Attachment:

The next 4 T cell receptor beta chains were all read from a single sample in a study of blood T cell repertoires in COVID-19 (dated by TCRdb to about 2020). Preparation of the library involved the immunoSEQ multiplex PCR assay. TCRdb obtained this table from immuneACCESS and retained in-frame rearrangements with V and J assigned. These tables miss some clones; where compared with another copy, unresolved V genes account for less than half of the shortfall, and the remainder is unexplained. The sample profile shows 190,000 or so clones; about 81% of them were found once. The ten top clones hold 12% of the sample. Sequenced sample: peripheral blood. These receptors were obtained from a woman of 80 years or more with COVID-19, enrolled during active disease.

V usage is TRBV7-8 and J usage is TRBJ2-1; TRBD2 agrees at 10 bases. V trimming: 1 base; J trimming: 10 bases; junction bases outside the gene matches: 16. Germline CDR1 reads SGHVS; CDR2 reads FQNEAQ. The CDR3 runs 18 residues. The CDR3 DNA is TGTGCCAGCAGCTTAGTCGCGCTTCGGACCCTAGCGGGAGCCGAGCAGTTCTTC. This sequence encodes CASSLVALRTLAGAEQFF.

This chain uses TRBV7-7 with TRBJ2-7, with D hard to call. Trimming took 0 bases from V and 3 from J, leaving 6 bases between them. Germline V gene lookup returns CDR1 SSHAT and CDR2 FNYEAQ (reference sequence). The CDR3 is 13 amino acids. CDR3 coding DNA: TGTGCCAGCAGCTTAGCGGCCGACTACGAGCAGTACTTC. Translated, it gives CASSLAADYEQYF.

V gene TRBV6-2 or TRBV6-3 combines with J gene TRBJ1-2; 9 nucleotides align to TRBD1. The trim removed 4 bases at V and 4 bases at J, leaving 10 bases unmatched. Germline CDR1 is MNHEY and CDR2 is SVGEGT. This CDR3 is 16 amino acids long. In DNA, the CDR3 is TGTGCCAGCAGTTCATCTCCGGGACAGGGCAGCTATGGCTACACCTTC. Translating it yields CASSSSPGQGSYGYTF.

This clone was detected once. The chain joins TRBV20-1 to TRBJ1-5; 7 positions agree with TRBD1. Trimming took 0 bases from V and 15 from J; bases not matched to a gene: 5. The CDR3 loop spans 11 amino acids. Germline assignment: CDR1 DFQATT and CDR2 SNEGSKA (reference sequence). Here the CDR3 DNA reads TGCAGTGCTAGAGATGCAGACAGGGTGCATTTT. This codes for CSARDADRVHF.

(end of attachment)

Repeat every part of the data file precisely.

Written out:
The next 4 T cell receptor beta chains were all read from a single sample in a study of blood T cell repertoires in COVID-19 (dated by TCRdb to about 2020). Preparation of the library involved the immunoSEQ multiplex PCR assay. TCRdb obtained this table from immuneACCESS and retained in-frame rearrangements with V and J assigned. These tables miss some clones; where compared with another copy, unresolved V genes account for less than half of the shortfall, and the remainder is unexplained. The sample profile shows 190,000 or so clones; about 81% of them were found once. The ten top clones hold 12% of the sample. Sequenced sample: peripheral blood. These receptors were obtained from a woman of 80 years or more with COVID-19, enrolled during active disease.

V usage is TRBV7-8 and J usage is TRBJ2-1; TRBD2 agrees at 10 bases. V trimming: 1 base; J trimming: 10 bases; junction bases outside the gene matches: 16. Germline CDR1 reads SGHVS; CDR2 reads FQNEAQ. The CDR3 runs 18 residues. The CDR3 DNA is TGTGCCAGCAGCTTAGTCGCGCTTCGGACCCTAGCGGGAGCCGAGCAGTTCTTC. This sequence encodes CASSLVALRTLAGAEQFF.

This chain uses TRBV7-7 with TRBJ2-7, with D hard to call. Trimming took 0 bases from V and 3 from J, leaving 6 bases between them. Germline V gene lookup returns CDR1 SSHAT and CDR2 FNYEAQ (reference sequence). The CDR3 is 13 amino acids. CDR3 coding DNA: TGTGCCAGCAGCTTAGCGGCCGACTACGAGCAGTACTTC. Translated, it gives CASSLAADYEQYF.

V gene TRBV6-2 or TRBV6-3 combines with J gene TRBJ1-2; 9 nucleotides align to TRBD1. The trim removed 4 bases at V and 4 bases at J, leaving 10 bases unmatched. Germline CDR1 is MNHEY and CDR2 is SVGEGT. This CDR3 is 16 amino acids long. In DNA, the CDR3 is TGTGCCAGCAGTTCATCTCCGGGACAGGGCAGCTATGGCTACACCTTC. Translating it yields CASSSSPGQGSYGYTF.

This clone was detected once. The chain joins TRBV20-1 to TRBJ1-5; 7 positions agree with TRBD1. Trimming took 0 bases from V and 15 from J; bases not matched to a gene: 5. The CDR3 loop spans 11 amino acids. Germline assignment: CDR1 DFQATT and CDR2 SNEGSKA (reference sequence). Here the CDR3 DNA reads TGCAGTGCTAGAGATGCAGACAGGGTGCATTTT. This codes for CSARDADRVHF.